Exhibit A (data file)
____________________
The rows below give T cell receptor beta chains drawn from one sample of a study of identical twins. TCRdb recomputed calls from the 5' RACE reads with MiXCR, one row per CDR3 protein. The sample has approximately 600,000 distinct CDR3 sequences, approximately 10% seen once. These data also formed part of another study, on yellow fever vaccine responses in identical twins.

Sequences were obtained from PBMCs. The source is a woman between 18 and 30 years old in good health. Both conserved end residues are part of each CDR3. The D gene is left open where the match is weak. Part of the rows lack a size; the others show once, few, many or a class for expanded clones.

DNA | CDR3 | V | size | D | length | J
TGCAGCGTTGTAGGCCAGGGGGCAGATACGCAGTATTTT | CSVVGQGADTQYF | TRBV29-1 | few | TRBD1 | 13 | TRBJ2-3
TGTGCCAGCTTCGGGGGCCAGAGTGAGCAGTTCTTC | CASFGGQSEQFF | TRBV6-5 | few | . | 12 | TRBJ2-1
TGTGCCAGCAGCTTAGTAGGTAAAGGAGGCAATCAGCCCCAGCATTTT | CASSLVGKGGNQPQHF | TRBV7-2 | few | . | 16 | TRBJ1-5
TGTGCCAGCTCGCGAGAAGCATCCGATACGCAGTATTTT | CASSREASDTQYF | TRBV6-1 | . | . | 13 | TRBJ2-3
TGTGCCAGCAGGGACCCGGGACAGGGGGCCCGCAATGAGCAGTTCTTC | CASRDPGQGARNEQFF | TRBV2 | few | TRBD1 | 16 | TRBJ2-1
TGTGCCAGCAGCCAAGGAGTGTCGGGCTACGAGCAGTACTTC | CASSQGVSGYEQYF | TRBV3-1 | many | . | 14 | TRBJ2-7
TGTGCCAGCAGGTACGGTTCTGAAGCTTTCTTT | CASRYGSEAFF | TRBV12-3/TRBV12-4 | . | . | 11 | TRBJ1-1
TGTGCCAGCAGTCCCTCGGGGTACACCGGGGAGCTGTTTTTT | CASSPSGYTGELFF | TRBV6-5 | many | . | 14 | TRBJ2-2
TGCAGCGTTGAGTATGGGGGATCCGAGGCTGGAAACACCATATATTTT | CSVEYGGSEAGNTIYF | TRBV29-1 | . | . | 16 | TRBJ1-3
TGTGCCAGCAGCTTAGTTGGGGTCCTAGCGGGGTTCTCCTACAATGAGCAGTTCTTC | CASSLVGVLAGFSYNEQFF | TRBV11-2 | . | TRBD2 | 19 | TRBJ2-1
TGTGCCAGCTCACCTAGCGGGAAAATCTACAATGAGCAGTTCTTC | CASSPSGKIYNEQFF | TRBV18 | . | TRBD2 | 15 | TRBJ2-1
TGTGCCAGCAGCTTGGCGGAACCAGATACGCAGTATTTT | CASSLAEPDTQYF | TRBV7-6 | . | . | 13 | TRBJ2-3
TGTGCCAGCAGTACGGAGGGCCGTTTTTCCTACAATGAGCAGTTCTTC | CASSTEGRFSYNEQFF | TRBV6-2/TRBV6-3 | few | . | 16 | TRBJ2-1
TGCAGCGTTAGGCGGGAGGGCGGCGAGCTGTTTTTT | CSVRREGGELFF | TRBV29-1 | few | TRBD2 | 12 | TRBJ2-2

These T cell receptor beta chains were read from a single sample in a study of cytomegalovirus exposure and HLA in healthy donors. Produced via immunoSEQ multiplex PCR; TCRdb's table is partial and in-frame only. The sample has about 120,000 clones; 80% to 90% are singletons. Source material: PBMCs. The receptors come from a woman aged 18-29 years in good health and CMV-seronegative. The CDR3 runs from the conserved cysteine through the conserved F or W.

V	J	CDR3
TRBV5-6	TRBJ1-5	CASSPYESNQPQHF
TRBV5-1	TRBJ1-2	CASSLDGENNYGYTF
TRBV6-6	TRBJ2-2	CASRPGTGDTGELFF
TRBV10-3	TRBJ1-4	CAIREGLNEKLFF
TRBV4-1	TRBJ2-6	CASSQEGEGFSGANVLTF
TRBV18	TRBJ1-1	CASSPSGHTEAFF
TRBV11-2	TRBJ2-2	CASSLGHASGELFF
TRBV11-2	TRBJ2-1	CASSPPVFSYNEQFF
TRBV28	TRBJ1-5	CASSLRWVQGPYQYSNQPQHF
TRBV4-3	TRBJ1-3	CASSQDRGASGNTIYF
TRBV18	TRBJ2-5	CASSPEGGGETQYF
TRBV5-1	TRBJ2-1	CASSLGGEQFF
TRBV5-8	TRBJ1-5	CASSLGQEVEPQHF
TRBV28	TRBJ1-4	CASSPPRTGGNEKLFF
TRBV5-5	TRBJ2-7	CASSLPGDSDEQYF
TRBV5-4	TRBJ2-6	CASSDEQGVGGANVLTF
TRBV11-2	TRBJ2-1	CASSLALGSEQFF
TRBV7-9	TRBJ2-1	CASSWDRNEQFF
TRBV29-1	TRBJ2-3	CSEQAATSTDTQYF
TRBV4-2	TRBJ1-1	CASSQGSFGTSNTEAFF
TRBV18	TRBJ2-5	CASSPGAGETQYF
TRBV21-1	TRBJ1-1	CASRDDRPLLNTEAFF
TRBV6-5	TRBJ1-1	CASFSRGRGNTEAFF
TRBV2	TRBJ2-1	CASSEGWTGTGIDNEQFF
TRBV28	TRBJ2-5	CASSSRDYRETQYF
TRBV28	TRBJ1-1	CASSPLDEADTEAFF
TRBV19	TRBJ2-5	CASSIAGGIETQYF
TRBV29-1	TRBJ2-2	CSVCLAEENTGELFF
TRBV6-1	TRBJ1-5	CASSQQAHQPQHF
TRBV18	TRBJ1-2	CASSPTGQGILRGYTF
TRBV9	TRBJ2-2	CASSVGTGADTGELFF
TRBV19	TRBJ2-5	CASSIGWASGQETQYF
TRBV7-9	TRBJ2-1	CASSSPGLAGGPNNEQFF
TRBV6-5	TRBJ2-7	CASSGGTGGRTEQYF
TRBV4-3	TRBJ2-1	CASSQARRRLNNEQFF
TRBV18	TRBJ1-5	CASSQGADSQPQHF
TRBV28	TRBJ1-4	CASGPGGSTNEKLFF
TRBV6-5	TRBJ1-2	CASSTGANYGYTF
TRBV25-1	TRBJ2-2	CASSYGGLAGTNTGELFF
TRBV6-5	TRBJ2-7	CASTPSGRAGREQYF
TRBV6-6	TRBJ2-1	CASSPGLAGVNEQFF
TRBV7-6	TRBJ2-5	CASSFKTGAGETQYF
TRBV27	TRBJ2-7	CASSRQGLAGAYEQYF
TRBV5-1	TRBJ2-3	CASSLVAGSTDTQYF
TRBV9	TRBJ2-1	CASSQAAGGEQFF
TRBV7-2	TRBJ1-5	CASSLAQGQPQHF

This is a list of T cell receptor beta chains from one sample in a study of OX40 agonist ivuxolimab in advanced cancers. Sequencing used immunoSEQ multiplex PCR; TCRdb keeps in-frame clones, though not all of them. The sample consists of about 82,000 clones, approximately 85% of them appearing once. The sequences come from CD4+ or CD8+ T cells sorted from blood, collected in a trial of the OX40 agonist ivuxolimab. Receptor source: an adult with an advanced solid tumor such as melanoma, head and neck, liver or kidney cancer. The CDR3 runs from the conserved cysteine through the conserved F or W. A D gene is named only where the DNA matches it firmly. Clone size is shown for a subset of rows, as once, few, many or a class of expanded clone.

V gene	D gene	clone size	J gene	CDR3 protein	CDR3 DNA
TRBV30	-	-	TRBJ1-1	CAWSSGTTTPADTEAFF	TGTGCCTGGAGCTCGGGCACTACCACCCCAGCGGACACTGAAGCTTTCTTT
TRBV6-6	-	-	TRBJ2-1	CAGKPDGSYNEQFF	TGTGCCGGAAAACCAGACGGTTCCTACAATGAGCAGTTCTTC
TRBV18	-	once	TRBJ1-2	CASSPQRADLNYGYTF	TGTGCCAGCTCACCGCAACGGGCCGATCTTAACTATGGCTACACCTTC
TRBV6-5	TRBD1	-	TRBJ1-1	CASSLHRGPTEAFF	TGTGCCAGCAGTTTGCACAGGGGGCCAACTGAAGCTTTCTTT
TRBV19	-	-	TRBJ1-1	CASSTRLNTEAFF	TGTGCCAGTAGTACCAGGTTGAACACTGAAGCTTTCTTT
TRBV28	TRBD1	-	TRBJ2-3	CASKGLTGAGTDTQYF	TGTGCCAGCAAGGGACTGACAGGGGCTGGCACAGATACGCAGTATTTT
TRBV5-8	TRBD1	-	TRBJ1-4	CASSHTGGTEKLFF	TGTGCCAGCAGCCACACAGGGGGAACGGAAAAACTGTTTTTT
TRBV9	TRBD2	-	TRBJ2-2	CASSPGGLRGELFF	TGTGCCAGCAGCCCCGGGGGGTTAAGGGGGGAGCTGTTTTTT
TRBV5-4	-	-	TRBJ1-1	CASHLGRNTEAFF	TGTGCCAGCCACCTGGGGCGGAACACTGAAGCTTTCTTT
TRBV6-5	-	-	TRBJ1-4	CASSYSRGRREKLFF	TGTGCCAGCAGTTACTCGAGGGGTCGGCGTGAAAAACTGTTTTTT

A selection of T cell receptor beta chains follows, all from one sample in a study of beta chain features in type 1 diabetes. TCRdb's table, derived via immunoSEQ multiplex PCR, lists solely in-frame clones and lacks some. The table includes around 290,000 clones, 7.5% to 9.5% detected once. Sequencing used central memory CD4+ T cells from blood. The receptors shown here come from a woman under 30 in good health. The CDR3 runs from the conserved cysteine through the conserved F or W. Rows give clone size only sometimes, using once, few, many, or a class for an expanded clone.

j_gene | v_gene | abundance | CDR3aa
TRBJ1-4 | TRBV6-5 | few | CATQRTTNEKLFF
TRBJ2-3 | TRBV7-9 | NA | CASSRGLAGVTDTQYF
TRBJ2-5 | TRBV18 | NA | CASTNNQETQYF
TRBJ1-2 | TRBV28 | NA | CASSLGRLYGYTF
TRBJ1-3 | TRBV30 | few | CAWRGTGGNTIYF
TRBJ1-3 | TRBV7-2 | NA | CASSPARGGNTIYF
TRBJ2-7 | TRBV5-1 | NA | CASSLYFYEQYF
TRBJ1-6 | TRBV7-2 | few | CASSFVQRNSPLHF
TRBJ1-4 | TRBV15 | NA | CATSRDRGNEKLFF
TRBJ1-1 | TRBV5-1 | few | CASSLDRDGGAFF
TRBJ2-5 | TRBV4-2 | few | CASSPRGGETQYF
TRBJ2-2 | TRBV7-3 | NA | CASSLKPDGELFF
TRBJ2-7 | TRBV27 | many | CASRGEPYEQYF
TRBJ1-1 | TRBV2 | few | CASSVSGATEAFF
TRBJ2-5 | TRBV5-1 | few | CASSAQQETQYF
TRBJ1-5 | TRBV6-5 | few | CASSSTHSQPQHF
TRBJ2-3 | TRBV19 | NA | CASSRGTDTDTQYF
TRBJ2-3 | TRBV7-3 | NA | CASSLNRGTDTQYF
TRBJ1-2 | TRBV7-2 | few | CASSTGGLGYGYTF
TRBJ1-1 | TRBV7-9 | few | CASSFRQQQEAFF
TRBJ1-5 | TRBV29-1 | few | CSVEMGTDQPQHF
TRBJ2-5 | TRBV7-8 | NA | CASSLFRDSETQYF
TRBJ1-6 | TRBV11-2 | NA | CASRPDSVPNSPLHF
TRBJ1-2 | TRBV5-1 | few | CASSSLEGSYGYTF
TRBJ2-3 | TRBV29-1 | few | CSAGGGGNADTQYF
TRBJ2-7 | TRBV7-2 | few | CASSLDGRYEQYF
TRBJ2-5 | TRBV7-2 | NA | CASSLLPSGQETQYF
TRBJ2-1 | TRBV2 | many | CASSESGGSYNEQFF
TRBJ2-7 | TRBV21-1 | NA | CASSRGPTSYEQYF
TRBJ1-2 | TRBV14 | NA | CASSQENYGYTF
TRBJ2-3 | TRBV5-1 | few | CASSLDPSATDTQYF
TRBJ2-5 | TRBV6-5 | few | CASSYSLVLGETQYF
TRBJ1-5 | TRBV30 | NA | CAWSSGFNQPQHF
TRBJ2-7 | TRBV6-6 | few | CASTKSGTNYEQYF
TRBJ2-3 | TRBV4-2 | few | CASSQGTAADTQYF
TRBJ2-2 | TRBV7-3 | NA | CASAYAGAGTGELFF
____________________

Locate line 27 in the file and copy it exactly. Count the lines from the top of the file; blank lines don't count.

TRBV11-2	TRBJ2-1	CASSPPVFSYNEQFF